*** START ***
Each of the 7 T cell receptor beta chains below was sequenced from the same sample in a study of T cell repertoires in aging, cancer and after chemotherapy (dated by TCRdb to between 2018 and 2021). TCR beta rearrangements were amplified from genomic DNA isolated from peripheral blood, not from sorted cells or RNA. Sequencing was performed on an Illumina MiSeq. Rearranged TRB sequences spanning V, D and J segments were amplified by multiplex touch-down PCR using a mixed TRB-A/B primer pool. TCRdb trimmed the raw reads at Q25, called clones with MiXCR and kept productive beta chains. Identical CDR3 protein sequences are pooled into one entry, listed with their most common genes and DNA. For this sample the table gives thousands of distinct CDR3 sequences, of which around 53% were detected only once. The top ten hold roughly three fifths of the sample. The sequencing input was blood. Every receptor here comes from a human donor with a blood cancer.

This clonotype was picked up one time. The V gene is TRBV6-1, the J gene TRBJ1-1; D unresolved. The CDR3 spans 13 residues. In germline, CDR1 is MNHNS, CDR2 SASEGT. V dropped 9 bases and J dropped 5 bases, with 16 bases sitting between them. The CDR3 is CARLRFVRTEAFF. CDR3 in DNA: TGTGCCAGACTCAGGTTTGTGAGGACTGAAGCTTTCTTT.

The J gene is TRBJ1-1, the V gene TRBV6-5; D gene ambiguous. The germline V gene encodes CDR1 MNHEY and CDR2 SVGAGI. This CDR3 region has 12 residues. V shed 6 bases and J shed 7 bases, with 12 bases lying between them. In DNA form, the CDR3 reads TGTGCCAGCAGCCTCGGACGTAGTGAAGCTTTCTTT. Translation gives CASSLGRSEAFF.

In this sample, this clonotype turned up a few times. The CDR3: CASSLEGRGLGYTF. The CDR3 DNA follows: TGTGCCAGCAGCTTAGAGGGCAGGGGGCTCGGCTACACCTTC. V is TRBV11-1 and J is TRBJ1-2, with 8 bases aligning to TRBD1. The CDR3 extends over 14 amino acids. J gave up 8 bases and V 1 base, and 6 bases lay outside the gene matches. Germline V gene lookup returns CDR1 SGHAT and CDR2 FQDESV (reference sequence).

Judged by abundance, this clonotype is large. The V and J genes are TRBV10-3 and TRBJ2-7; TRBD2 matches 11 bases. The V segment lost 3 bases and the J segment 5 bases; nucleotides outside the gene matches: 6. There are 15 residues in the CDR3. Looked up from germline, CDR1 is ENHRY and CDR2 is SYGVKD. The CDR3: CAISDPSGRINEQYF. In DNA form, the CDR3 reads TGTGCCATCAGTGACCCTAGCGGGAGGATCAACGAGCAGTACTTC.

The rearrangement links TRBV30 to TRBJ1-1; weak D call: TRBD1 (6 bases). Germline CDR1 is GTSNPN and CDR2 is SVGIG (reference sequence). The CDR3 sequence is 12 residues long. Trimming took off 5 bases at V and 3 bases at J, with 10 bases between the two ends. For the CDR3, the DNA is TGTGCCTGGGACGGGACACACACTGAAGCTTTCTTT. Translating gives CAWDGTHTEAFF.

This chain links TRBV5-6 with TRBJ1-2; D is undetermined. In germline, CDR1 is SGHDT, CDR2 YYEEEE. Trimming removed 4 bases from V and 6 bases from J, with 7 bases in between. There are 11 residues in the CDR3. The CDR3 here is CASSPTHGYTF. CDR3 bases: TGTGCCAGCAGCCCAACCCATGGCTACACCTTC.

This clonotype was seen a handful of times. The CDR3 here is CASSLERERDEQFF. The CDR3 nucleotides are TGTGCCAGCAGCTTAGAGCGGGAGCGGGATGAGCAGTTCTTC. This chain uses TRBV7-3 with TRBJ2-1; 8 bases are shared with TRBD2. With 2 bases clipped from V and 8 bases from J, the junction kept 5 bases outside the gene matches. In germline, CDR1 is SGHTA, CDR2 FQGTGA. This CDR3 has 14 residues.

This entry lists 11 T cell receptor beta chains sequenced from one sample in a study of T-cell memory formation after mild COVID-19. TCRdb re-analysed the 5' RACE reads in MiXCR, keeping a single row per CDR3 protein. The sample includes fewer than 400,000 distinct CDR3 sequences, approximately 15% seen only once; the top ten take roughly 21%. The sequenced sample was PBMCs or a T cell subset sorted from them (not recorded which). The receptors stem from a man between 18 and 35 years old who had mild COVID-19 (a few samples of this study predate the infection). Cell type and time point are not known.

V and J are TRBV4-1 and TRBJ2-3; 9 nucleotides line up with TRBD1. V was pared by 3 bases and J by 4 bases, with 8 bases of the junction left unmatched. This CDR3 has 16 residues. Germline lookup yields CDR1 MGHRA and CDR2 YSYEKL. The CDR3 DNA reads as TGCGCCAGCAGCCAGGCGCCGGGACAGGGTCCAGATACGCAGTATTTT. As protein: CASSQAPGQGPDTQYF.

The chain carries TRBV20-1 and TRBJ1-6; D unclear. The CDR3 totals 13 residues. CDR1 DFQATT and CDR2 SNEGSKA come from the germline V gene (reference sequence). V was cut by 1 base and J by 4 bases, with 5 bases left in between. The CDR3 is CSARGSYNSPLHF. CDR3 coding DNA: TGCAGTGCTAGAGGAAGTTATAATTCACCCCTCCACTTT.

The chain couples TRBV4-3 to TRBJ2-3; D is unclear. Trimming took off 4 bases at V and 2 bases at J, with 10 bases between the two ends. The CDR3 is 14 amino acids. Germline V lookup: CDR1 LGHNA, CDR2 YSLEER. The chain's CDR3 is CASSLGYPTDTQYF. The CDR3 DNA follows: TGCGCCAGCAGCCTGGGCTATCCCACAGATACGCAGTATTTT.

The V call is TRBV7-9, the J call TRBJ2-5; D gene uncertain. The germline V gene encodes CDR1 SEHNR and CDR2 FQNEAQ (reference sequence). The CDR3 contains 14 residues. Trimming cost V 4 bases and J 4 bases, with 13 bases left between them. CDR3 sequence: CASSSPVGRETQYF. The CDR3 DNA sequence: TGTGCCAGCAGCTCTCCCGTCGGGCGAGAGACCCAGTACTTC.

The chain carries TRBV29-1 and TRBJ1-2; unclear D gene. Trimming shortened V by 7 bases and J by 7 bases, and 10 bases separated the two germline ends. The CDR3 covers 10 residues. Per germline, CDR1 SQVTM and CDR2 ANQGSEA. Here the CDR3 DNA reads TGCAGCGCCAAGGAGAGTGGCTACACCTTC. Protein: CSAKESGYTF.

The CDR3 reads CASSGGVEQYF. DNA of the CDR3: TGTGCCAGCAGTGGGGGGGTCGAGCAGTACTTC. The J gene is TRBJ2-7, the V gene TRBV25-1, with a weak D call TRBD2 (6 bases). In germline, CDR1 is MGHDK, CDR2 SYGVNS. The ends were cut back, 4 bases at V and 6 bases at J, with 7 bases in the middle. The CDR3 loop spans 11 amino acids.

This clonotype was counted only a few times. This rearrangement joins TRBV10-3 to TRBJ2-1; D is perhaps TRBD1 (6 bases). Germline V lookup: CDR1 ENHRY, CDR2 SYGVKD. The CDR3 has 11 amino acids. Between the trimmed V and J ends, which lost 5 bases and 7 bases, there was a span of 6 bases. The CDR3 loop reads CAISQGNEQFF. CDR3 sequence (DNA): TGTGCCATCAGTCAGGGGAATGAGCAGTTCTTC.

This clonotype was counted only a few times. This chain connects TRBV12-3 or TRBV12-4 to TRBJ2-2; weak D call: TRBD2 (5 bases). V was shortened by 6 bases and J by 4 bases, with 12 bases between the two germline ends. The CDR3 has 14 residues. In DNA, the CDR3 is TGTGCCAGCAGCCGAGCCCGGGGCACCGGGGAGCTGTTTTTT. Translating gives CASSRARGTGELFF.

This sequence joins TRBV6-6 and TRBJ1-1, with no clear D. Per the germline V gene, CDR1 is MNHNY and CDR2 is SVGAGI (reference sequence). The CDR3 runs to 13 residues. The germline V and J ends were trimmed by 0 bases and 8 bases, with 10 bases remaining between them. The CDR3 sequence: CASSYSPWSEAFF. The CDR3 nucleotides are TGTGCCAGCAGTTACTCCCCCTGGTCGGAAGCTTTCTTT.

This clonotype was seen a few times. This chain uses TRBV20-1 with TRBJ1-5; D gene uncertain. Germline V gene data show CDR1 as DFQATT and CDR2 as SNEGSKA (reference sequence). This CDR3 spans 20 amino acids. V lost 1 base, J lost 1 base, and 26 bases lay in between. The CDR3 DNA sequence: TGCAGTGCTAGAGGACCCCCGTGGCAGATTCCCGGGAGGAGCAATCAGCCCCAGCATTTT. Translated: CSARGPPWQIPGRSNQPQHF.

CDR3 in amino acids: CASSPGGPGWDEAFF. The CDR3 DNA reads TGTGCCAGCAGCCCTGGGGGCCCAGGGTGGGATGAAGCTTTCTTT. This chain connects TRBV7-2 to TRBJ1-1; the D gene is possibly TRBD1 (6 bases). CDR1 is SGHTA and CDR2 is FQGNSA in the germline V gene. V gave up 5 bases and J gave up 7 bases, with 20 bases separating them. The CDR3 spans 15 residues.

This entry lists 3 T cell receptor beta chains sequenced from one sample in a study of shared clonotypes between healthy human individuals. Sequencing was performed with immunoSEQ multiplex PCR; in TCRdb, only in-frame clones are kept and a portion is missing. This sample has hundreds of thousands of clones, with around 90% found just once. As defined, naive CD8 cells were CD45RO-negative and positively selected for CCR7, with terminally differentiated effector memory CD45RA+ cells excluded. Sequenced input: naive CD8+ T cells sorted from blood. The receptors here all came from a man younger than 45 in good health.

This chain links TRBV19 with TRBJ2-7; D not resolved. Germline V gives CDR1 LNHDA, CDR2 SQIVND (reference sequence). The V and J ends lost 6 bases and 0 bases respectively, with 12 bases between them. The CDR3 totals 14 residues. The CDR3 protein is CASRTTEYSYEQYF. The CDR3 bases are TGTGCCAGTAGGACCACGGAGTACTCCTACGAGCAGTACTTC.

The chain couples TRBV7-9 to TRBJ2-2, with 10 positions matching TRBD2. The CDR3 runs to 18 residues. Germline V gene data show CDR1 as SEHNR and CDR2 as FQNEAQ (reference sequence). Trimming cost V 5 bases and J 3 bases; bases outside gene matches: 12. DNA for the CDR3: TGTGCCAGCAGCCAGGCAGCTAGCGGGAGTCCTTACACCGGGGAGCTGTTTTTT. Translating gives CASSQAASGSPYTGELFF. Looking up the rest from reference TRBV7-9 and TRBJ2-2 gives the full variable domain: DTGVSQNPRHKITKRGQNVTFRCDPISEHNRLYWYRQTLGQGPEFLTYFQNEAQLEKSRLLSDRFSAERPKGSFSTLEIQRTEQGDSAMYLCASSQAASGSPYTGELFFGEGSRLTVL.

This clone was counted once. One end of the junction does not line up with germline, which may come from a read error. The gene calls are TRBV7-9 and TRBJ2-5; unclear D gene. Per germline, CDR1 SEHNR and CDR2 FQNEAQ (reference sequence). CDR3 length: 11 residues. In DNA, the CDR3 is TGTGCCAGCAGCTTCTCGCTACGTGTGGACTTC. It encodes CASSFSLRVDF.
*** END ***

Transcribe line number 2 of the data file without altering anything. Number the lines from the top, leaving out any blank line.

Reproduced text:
This clonotype was picked up one time. The V gene is TRBV6-1, the J gene TRBJ1-1; D unresolved. The CDR3 spans 13 residues. In germline, CDR1 is MNHNS, CDR2 SASEGT. V dropped 9 bases and J dropped 5 bases, with 16 bases sitting between them. The CDR3 is CARLRFVRTEAFF. CDR3 in DNA: TGTGCCAGACTCAGGTTTGTGAGGACTGAAGCTTTCTTT.